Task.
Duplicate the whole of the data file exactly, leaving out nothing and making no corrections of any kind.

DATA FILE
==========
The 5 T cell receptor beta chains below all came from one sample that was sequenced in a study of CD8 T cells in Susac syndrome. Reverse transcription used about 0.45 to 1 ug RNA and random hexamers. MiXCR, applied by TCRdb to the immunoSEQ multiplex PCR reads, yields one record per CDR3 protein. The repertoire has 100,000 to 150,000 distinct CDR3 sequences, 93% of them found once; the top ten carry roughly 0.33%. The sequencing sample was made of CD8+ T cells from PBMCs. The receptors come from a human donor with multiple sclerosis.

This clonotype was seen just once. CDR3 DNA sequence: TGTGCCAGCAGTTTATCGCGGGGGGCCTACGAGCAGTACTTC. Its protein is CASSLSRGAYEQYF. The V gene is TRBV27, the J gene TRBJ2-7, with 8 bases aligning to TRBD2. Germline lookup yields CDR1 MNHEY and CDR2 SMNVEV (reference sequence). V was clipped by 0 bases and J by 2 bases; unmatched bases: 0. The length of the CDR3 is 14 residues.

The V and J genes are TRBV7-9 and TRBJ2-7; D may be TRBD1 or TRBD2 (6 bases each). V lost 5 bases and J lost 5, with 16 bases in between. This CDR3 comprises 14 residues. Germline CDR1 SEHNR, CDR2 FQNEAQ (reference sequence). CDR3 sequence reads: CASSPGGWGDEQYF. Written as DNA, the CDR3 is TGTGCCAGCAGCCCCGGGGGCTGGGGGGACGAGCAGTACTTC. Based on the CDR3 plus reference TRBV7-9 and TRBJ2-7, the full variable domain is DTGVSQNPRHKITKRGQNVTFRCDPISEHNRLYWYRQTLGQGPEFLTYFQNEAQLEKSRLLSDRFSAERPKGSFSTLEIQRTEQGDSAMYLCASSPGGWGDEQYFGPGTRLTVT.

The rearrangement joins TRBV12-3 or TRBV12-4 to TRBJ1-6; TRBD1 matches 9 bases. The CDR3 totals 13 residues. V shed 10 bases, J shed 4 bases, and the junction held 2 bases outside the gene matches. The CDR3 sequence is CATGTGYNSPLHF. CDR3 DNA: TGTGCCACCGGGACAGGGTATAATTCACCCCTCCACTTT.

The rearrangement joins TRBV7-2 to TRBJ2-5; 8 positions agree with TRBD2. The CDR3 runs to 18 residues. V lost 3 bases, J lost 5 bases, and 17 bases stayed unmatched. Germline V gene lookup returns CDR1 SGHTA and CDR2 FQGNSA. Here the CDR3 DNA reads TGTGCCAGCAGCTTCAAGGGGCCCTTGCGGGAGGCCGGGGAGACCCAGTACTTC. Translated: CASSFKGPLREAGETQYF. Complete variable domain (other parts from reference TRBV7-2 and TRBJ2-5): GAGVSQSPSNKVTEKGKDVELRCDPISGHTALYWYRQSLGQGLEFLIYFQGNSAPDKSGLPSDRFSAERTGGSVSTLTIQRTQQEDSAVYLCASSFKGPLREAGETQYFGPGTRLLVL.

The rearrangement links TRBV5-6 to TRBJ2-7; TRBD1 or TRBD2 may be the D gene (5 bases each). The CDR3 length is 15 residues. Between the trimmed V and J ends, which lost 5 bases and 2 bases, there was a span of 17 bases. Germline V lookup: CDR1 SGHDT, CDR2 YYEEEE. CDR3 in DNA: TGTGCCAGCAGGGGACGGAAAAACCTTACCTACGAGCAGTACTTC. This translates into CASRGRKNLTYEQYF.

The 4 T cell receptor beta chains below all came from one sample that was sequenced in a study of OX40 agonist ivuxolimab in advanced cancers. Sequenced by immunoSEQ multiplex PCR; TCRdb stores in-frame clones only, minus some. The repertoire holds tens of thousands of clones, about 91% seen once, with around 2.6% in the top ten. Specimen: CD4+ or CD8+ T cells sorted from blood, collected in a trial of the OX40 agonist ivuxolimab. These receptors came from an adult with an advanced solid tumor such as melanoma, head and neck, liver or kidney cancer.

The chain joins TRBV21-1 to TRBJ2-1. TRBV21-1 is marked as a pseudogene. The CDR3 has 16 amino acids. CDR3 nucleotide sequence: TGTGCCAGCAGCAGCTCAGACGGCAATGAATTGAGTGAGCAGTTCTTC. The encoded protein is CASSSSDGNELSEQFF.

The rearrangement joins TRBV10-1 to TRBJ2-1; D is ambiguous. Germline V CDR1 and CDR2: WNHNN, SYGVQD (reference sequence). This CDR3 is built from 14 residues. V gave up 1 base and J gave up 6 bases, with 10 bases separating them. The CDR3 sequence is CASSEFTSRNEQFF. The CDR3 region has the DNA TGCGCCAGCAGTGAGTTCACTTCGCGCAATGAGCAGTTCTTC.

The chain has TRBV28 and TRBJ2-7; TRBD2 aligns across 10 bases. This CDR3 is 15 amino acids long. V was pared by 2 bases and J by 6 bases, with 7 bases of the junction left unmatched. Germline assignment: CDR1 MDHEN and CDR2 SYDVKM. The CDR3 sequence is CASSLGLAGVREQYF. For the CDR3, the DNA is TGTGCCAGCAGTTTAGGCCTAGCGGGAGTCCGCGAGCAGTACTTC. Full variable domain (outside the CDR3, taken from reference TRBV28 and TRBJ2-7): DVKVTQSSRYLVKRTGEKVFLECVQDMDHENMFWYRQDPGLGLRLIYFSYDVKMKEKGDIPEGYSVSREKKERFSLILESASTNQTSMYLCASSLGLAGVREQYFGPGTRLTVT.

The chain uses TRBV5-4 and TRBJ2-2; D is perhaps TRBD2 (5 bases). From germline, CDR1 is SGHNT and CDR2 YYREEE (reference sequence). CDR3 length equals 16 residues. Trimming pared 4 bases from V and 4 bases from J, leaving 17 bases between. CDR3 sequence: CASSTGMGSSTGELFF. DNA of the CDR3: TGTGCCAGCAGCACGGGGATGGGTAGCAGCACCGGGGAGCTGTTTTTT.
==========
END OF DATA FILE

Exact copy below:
The 5 T cell receptor beta chains below all came from one sample that was sequenced in a study of CD8 T cells in Susac syndrome. Reverse transcription used about 0.45 to 1 ug RNA and random hexamers. MiXCR, applied by TCRdb to the immunoSEQ multiplex PCR reads, yields one record per CDR3 protein. The repertoire has 100,000 to 150,000 distinct CDR3 sequences, 93% of them found once; the top ten carry roughly 0.33%. The sequencing sample was made of CD8+ T cells from PBMCs. The receptors come from a human donor with multiple sclerosis.

This clonotype was seen just once. CDR3 DNA sequence: TGTGCCAGCAGTTTATCGCGGGGGGCCTACGAGCAGTACTTC. Its protein is CASSLSRGAYEQYF. The V gene is TRBV27, the J gene TRBJ2-7, with 8 bases aligning to TRBD2. Germline lookup yields CDR1 MNHEY and CDR2 SMNVEV (reference sequence). V was clipped by 0 bases and J by 2 bases; unmatched bases: 0. The length of the CDR3 is 14 residues.

The V and J genes are TRBV7-9 and TRBJ2-7; D may be TRBD1 or TRBD2 (6 bases each). V lost 5 bases and J lost 5, with 16 bases in between. This CDR3 comprises 14 residues. Germline CDR1 SEHNR, CDR2 FQNEAQ (reference sequence). CDR3 sequence reads: CASSPGGWGDEQYF. Written as DNA, the CDR3 is TGTGCCAGCAGCCCCGGGGGCTGGGGGGACGAGCAGTACTTC. Based on the CDR3 plus reference TRBV7-9 and TRBJ2-7, the full variable domain is DTGVSQNPRHKITKRGQNVTFRCDPISEHNRLYWYRQTLGQGPEFLTYFQNEAQLEKSRLLSDRFSAERPKGSFSTLEIQRTEQGDSAMYLCASSPGGWGDEQYFGPGTRLTVT.

The rearrangement joins TRBV12-3 or TRBV12-4 to TRBJ1-6; TRBD1 matches 9 bases. The CDR3 totals 13 residues. V shed 10 bases, J shed 4 bases, and the junction held 2 bases outside the gene matches. The CDR3 sequence is CATGTGYNSPLHF. CDR3 DNA: TGTGCCACCGGGACAGGGTATAATTCACCCCTCCACTTT.

The rearrangement joins TRBV7-2 to TRBJ2-5; 8 positions agree with TRBD2. The CDR3 runs to 18 residues. V lost 3 bases, J lost 5 bases, and 17 bases stayed unmatched. Germline V gene lookup returns CDR1 SGHTA and CDR2 FQGNSA. Here the CDR3 DNA reads TGTGCCAGCAGCTTCAAGGGGCCCTTGCGGGAGGCCGGGGAGACCCAGTACTTC. Translated: CASSFKGPLREAGETQYF. Complete variable domain (other parts from reference TRBV7-2 and TRBJ2-5): GAGVSQSPSNKVTEKGKDVELRCDPISGHTALYWYRQSLGQGLEFLIYFQGNSAPDKSGLPSDRFSAERTGGSVSTLTIQRTQQEDSAVYLCASSFKGPLREAGETQYFGPGTRLLVL.

The rearrangement links TRBV5-6 to TRBJ2-7; TRBD1 or TRBD2 may be the D gene (5 bases each). The CDR3 length is 15 residues. Between the trimmed V and J ends, which lost 5 bases and 2 bases, there was a span of 17 bases. Germline V lookup: CDR1 SGHDT, CDR2 YYEEEE. CDR3 in DNA: TGTGCCAGCAGGGGACGGAAAAACCTTACCTACGAGCAGTACTTC. This translates into CASRGRKNLTYEQYF.

The 4 T cell receptor beta chains below all came from one sample that was sequenced in a study of OX40 agonist ivuxolimab in advanced cancers. Sequenced by immunoSEQ multiplex PCR; TCRdb stores in-frame clones only, minus some. The repertoire holds tens of thousands of clones, about 91% seen once, with around 2.6% in the top ten. Specimen: CD4+ or CD8+ T cells sorted from blood, collected in a trial of the OX40 agonist ivuxolimab. These receptors came from an adult with an advanced solid tumor such as melanoma, head and neck, liver or kidney cancer.

The chain joins TRBV21-1 to TRBJ2-1. TRBV21-1 is marked as a pseudogene. The CDR3 has 16 amino acids. CDR3 nucleotide sequence: TGTGCCAGCAGCAGCTCAGACGGCAATGAATTGAGTGAGCAGTTCTTC. The encoded protein is CASSSSDGNELSEQFF.

The rearrangement joins TRBV10-1 to TRBJ2-1; D is ambiguous. Germline V CDR1 and CDR2: WNHNN, SYGVQD (reference sequence). This CDR3 is built from 14 residues. V gave up 1 base and J gave up 6 bases, with 10 bases separating them. The CDR3 sequence is CASSEFTSRNEQFF. The CDR3 region has the DNA TGCGCCAGCAGTGAGTTCACTTCGCGCAATGAGCAGTTCTTC.

The chain has TRBV28 and TRBJ2-7; TRBD2 aligns across 10 bases. This CDR3 is 15 amino acids long. V was pared by 2 bases and J by 6 bases, with 7 bases of the junction left unmatched. Germline assignment: CDR1 MDHEN and CDR2 SYDVKM. The CDR3 sequence is CASSLGLAGVREQYF. For the CDR3, the DNA is TGTGCCAGCAGTTTAGGCCTAGCGGGAGTCCGCGAGCAGTACTTC. Full variable domain (outside the CDR3, taken from reference TRBV28 and TRBJ2-7): DVKVTQSSRYLVKRTGEKVFLECVQDMDHENMFWYRQDPGLGLRLIYFSYDVKMKEKGDIPEGYSVSREKKERFSLILESASTNQTSMYLCASSLGLAGVREQYFGPGTRLTVT.

The chain uses TRBV5-4 and TRBJ2-2; D is perhaps TRBD2 (5 bases). From germline, CDR1 is SGHNT and CDR2 YYREEE (reference sequence). CDR3 length equals 16 residues. Trimming pared 4 bases from V and 4 bases from J, leaving 17 bases between. CDR3 sequence: CASSTGMGSSTGELFF. DNA of the CDR3: TGTGCCAGCAGCACGGGGATGGGTAGCAGCACCGGGGAGCTGTTTTTT.